Erlang provides a module for working with directed graphs, called digraph. Let's look at a few things it can do. This episode is inspired by a blog post that has some excellent introductory information on this module. You can find the post in the resources section.

Project

We'll kick this off with a new project. We're going with mix new digraph_maps. cd into the directory.

Let's start off by writing a test. We'll build our own module that is implemented by way of digraph, so we'll write tests for our module.

Go ahead and open up test/digraph_maps_test.exs and let's build out our acceptance test:

defmodule DigraphMapsTest do
  use ExUnit.Case
end

Alright, so this project is going to consist of a module that can be used to represent a road map of a city. In these maps, intersections will be the vertices of our graphs, and road portions will be the edges.

We'll go ahead and build out an acceptance test to make sure we can build a trivial map. I've attached the image that I'm going to be using to the episode's files, but let's have a look at it as we build this out. (show map)

On this map, I've highlighted a single block, and we're only going to model the city-level streets - these are the white roads in this map. There are four of them, and four intersections. Let's get to it.

  alias DigraphMaps.Map
  alias DigraphMaps.Intersection
  alias DigraphMaps.Road.OneWay
  alias DigraphMaps.Road.TwoWay

  test "Four intersections can be connected" do
    # Create our map
    map   = Map.new

    # Add our block's intersections
    ra_9  = Intersection.new(map, "Richard Arrington and 9th Avenue")
    ra_aw = Intersection.new(map, "Richard Arrington and Abraham Woods")
    ts_aw = Intersection.new(map, "22nd and Abraham Woods")
    ts_9  = Intersection.new(map, "22nd and 9th Avenue")

    # Add our block's streets
    ra    = OneWay.new(ra_aw, ra_9)
    ninth = TwoWay.new(ra_9, ts_9)
    ts    = OneWay.new(ts_9, ts_aw)
    aw    = TwoWay.new(ts_aw, ra_aw)

    # Add some assertions on our response types
    assert ra_9.map == map
    assert %Intersection{} = ra_9

    assert ra.map == map
    assert %OneWay{} = ra
    assert %TwoWay{} = ninth

    # Finally, the shortest way to get from "Richard Arrington and 9th Avenue"
    # to "Richard Arrington and Abraham Woods" should be by making the block
    assert Map.shortest_path(ra_9, ra_aw) == ["Richard Arrington and 9th Avenue", "22nd and 9th Avenue", "22nd and Abraham Woods", "Richard Arrington and Abraham Woods"]
    
    # However, the shortest way to get from "Richard Arrington and Abraham
    # Woods" to "Richard Arrington and 9th Avenue" should be by going directly
    assert Map.shortest_path(ra_aw, ra_9) == ["Richard Arrington and Abraham Woods", "Richard Arrington and 9th Avenue"]
  end

Alright, so that was a lot to take in, but I hope it's all made sense so far. If you're confused, just reference the map image until it makes sense...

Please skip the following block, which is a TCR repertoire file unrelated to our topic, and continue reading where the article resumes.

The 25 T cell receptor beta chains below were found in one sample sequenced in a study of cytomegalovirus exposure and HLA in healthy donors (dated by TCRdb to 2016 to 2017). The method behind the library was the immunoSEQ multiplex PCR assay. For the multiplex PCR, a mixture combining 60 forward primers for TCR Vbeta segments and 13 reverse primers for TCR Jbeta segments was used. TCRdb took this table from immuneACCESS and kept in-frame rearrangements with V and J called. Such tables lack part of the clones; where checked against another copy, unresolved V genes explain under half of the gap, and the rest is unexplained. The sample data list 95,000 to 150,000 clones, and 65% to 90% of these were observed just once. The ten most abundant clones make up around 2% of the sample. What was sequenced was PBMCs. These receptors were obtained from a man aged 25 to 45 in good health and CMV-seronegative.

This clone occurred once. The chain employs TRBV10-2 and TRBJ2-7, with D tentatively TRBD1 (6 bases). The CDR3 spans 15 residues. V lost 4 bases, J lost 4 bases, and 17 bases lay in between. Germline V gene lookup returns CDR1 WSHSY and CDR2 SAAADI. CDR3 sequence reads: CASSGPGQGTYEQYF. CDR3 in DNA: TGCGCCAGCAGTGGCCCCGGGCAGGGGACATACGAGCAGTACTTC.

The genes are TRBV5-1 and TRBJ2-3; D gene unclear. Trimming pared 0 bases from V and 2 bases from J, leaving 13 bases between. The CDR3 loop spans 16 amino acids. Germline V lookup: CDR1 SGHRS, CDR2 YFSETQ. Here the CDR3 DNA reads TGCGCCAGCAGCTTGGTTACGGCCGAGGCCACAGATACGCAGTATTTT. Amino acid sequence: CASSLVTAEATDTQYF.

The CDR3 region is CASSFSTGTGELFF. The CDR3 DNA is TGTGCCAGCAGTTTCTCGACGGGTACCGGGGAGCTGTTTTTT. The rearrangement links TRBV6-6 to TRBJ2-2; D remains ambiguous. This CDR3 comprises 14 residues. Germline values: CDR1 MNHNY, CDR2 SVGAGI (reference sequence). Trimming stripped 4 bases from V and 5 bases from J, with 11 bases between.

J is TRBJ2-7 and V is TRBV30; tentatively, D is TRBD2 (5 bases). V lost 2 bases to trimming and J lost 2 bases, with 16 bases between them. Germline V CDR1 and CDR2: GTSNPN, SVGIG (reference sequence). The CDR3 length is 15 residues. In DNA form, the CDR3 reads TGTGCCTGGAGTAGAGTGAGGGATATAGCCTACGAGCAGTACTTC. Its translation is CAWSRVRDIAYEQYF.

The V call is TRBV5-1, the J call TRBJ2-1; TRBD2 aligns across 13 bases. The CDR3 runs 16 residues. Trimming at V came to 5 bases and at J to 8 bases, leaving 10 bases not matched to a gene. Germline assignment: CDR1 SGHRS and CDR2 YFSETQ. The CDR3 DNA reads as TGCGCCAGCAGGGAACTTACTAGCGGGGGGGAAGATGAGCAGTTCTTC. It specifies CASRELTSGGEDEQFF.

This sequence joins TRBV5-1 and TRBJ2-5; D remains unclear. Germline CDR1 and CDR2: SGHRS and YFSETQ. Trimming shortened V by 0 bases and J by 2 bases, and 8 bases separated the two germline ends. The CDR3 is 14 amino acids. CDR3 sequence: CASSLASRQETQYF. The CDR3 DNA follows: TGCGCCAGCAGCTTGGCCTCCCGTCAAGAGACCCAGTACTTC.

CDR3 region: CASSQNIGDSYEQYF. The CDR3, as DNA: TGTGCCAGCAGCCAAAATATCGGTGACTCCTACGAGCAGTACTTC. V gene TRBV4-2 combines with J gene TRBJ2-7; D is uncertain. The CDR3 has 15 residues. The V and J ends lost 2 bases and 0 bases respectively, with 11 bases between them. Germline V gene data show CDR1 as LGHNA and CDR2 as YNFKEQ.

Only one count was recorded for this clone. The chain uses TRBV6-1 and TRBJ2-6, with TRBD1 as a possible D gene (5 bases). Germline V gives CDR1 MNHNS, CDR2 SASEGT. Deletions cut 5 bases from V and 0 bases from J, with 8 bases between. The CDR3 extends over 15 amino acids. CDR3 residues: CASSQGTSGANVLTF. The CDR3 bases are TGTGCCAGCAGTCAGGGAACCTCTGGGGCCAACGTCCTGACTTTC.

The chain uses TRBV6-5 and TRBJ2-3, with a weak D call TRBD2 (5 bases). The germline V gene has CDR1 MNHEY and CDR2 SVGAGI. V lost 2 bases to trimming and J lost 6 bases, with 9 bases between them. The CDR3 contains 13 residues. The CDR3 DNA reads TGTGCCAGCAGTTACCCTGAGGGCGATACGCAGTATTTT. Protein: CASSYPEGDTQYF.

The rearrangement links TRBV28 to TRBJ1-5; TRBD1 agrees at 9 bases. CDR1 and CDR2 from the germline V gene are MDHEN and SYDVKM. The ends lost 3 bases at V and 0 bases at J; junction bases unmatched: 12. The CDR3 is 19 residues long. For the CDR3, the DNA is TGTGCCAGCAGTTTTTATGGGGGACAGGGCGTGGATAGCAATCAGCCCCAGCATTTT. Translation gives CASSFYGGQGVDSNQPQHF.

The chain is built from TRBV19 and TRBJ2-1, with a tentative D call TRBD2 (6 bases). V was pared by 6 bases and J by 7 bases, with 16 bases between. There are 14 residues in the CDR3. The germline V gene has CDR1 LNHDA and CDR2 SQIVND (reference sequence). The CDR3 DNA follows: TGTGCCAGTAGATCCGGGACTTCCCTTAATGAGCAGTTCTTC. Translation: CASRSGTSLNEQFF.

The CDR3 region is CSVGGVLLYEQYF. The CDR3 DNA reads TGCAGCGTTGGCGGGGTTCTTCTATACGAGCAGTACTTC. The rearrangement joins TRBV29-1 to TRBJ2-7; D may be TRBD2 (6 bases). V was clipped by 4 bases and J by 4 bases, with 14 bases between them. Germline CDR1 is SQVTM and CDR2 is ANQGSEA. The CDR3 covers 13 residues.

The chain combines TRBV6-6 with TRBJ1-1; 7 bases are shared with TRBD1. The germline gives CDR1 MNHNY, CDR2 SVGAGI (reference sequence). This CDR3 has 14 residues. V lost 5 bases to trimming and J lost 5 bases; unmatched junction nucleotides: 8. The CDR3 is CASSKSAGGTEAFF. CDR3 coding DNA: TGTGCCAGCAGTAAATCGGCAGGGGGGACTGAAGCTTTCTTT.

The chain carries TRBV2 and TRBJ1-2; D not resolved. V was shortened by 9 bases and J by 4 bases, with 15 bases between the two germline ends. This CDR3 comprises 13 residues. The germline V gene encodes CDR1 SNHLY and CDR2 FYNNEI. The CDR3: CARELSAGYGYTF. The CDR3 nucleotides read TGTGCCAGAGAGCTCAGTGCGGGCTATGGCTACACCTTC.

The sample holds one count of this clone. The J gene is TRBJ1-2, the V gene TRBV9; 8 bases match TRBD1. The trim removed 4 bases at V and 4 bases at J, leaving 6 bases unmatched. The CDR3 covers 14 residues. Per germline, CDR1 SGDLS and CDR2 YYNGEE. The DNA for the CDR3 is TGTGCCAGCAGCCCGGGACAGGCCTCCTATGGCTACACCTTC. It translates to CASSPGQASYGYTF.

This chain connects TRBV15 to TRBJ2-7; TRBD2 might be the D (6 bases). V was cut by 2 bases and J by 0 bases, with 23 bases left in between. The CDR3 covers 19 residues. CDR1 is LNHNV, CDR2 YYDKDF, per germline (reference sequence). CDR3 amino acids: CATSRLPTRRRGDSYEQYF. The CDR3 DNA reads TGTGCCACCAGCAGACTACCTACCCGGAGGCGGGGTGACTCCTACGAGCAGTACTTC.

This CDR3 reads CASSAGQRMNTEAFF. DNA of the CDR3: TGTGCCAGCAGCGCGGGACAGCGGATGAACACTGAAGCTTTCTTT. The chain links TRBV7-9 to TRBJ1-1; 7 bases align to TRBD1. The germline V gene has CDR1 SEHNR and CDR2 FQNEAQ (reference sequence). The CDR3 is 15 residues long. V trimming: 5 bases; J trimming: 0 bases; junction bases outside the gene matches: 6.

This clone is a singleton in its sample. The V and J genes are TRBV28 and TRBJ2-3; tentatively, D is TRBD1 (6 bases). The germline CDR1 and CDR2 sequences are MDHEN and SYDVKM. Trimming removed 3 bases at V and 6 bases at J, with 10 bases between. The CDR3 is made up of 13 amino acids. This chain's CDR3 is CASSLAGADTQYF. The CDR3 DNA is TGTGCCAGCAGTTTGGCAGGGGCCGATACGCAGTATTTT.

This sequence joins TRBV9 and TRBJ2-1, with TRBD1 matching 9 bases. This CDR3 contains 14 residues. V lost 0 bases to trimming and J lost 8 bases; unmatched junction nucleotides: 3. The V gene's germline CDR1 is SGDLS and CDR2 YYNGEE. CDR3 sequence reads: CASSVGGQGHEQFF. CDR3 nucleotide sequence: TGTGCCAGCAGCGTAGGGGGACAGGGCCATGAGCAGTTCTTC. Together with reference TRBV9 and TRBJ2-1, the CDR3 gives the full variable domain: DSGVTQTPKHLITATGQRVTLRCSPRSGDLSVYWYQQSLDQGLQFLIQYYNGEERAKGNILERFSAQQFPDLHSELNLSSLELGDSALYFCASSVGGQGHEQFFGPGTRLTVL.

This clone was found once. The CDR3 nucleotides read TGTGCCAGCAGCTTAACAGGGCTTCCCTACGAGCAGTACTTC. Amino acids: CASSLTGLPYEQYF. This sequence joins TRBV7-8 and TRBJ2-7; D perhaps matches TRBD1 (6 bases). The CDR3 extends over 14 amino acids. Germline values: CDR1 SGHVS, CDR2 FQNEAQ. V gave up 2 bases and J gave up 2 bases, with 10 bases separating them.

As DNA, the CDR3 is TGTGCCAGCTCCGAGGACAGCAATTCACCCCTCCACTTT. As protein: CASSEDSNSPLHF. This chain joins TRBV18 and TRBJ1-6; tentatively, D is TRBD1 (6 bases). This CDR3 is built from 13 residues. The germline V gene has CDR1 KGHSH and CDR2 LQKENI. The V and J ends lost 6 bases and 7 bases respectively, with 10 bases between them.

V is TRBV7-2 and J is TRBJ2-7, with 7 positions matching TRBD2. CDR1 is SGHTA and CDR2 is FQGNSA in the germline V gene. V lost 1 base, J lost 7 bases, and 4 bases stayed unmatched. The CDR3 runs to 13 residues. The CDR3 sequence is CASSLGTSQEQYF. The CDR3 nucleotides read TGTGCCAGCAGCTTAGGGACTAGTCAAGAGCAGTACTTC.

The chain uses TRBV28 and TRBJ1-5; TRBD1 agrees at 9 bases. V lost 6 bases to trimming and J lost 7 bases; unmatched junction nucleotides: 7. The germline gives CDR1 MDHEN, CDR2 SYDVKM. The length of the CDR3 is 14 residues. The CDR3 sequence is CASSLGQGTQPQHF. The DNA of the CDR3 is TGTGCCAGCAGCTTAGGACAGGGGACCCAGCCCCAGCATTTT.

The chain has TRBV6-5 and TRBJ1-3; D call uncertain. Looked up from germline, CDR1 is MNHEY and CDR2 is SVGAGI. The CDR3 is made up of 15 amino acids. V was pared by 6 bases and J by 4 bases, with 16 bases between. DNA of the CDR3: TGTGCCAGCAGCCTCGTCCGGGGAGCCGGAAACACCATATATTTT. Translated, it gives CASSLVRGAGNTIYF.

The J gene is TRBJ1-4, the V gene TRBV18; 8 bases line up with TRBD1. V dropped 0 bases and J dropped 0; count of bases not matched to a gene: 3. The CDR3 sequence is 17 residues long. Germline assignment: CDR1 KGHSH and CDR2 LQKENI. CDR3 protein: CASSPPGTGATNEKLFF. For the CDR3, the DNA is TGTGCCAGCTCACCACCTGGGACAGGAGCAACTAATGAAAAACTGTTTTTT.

OK, so this test won't pass yet of course :) This was just to describe what our end state would look like. Let's look at building out these bits, using both maps for our data structures and the digraph module.

From this, we can build out a fairly basic unit test for our Map module, so let's do that next. Open up test/map_test.exs:

defmodule DigraphMaps.MapsTest do
  use ExUnit.Case
  alias DigraphMaps.Map

  test "Creating a map" do
    # Create our map
    map   = Map.new

    assert %Map{} = map
  end
end

This is easy enough - basically, for now we're just asserting that Map.new returns a Map struct. Let's make that happen, at the top of the test for now:

defmodule DigraphMaps.Map do
  defstruct []

  def new do
    %DigraphMaps.Map{}
  end
end

Run the test, and it will pass. Of course, this does us fairly little good - what use is this map? We made it so that we could place the digraph structure into it.

Erlang's digraph module returns a 5-tuple whose first element is the atom :digraph. We'll create one of those and place it in the map when you create a new one.

  test "Creating a map" do
    # Create our map
    map   = Map.new

    assert %Map{} = map
    assert {:digraph, _, _, _, _} = map.digraph
  end

Run the tests, and of course they'll fail. Let's make them pass:

defmodule DigraphMaps.Map do
  defstruct [:digraph]

  def new do
    %DigraphMaps.Map{digraph: :digraph.new()}
  end
end

Run them again, and they pass. That's really all our map consists of for now, so let's extract it to the lib directory. (do it)

Next, let's implement intersection. Just like for map, let's open up test/intersection_test.exs:

defmodule DigraphMaps.IntersectionTest do
  use ExUnit.Case
  alias DigraphMaps.Map
  alias DigraphMaps.Intersection

  test "Creating an intersection" do
    # Create our map
    map   = Map.new